The New Zealand Infrastructure Commission, Te Waihanga supports the Government’s continued focus on infrastructure and the role it can play in a housing market that meets the needs of New Zealand.
Te Waihanga Chief Executive, Ross Copland says: "Infrastructure provision is crucial to unlocking housing supply, particularly in our fastest growing cities. There are a broad range of challenges faced by developers, councils and infrastructure providers which slow or prevent the development of land for new or higher density housing – funding constraints are often a factor so carefully targeted application of this new funding could play a useful role in increasing supply.
"A range of other important solutions will also help free up land for housing supply and make better use of our existing infrastructure. These include up-zoning land to allow greater housing density around public transport and better managing demand on our roads using tools like congestion prices so it’s easier for people to move around no matter where they live.”
Big infrastructure investments require significant resources and labour which are very constrained in some parts of New Zealand. Auckland, for example, has limited access to quarries which provide essential building materials for infrastructure. The acute shortage of rock, sand and gravel for building the houses, roads and pipes we need has persisted for well over a decade, but it is still extremely difficult, slow and costly to gain consent for a new quarry.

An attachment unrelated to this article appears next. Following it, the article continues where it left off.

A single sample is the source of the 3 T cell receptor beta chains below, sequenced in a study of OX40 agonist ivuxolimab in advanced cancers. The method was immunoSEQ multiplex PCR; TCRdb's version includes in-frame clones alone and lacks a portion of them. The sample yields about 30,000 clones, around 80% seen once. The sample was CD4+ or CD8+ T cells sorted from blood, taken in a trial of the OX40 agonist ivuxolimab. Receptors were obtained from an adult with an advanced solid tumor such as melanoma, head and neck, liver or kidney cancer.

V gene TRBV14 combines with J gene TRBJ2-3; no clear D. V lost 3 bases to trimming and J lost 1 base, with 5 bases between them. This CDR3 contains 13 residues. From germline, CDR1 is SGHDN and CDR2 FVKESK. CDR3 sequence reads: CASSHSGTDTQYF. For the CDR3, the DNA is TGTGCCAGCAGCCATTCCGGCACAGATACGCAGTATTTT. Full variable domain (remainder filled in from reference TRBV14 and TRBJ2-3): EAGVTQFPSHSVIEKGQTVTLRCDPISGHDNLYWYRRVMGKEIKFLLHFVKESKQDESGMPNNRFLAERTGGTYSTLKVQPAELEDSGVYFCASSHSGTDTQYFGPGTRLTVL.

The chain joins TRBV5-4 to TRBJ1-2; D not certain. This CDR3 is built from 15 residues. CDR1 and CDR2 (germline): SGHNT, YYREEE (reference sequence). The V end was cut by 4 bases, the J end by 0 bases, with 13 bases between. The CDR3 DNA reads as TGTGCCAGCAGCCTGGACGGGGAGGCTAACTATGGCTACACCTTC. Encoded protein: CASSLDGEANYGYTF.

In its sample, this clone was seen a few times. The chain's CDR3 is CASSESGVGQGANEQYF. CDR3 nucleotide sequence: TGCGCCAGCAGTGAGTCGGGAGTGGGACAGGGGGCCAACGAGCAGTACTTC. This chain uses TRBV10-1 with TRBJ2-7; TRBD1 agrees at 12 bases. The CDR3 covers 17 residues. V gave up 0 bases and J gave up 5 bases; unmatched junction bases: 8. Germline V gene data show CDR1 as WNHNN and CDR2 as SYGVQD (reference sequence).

Resolving bottlenecks in the labour market will also be critical to ensuring this new investment can be delivered.
The extension of the apprenticeship scheme sounds promising, but we will need to make meaningful progress on closing the wage gap with Australia by boosting the productivity of the sector or there’s a risk we lose highly skilled workers across the Tasman.
Te Waihanga is currently developing the 30-year Infrastructure Strategy for New Zealand to provide a structured approach to addressing many of these issues and opportunities. It will be a valuable tool for the Government to guide investment decisions and policy responses to the big issues New Zealand will face over the next 30 years such as climate change, an ageing population and rapidly advancing technology.
As part of its strategy work, Te Waihanga has just launched Aoteoaroa 2050 – a survey which gives every kiwi the opportunity to tell us about the future you want for your kids and what Government should be focussing on. Take the survey here: https://www.aotearoa2050.infrastructure.govt.nz/(external link)